Middle schooler asks 'Why am I not good enough?' in viral slam poetry project

Wednesday, May 31, 2017 07:44AM
Olivia Vella recited a powerful poem about insecurities for her seventh grade writing class.


When Olivia Vella was asked to explore a topic she was passionate about for her seventh grade writing final, she turned to insecurities.

Her poem, which explores the question, "Why am I not good enough?" has been viewed millions of times in the past week.

"The reaction to the video shows I am not alone," she told ABC News. "We are not alone in how we feel."

In the poem, the Arizona girl takes her listeners through the stream of consciousness of a middle school student, highlighting all the vulnerabilities they must face to get through a typical day.

"Every part of your outfit is uncomfortable, but even though you spend hours trying to look pretty, you will never be as good as those other girls at school," she recited as she explained the insecurities of getting ready for the day.

She also explores peer pressure, popularity and reputation.

"You take each comment, each judgement, each assumption, each opinion, each strange look, each remark, each criticism, each review, each report, each assignment and with it your self esteem plummets like a sinking ship," she recited.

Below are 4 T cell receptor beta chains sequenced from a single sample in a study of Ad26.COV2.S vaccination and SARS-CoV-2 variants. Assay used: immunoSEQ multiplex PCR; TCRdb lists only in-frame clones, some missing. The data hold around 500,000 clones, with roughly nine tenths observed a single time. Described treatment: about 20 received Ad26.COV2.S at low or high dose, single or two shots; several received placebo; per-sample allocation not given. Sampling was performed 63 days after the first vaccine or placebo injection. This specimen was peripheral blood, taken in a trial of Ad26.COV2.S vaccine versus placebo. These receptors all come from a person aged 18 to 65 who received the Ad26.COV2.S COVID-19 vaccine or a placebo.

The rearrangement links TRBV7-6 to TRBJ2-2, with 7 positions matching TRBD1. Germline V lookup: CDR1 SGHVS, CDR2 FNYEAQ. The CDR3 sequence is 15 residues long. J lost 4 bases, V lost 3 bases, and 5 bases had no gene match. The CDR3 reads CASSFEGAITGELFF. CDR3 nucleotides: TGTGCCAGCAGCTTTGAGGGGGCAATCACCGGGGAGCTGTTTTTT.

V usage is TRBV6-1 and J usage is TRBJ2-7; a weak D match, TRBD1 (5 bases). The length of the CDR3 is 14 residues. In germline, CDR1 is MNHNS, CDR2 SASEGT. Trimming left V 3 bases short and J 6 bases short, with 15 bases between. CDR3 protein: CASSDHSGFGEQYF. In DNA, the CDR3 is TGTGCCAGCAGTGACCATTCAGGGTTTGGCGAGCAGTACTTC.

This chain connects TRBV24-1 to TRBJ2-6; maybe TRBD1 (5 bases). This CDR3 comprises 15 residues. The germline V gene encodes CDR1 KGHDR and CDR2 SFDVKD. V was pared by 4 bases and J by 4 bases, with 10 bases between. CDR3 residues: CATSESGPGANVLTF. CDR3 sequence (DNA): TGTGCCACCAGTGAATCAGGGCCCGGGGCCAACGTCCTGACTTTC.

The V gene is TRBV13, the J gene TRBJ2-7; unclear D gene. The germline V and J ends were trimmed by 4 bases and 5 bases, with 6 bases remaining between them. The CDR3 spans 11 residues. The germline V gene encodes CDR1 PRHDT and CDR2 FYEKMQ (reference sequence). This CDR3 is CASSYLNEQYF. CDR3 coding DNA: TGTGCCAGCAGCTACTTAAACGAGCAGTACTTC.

She delves into the particular pressure girls face to be good enough, and she finishes by responding to those insecurities.

"You look at other girls wishing you were them, but other girls are looking at you, wishing they were you," she recited. "...You are loved. You are precious. You are beautiful. You are talented. You are capable. You are deserving of respect. And most of all, you are good enough."

The video was posted by Queen Creek Middle School on Facebook, where the comments are overwhelmingly positive.

"Her vulnerability is amazing and she said exactly how every middle schooler feels at some point," wrote one Facebook user.

"The world should see and hear this not just middle schoolers. Lessons for adults as well," wrote another.

But perhaps the highest praise came from Vella's teacher, who said that the poem had caused a "worldwide rippling effect."

"I'm so proud of her," Brett Cornelius told ABC News. "She's steering this ship of self-love, and I'm proud to call her my captain and hero."
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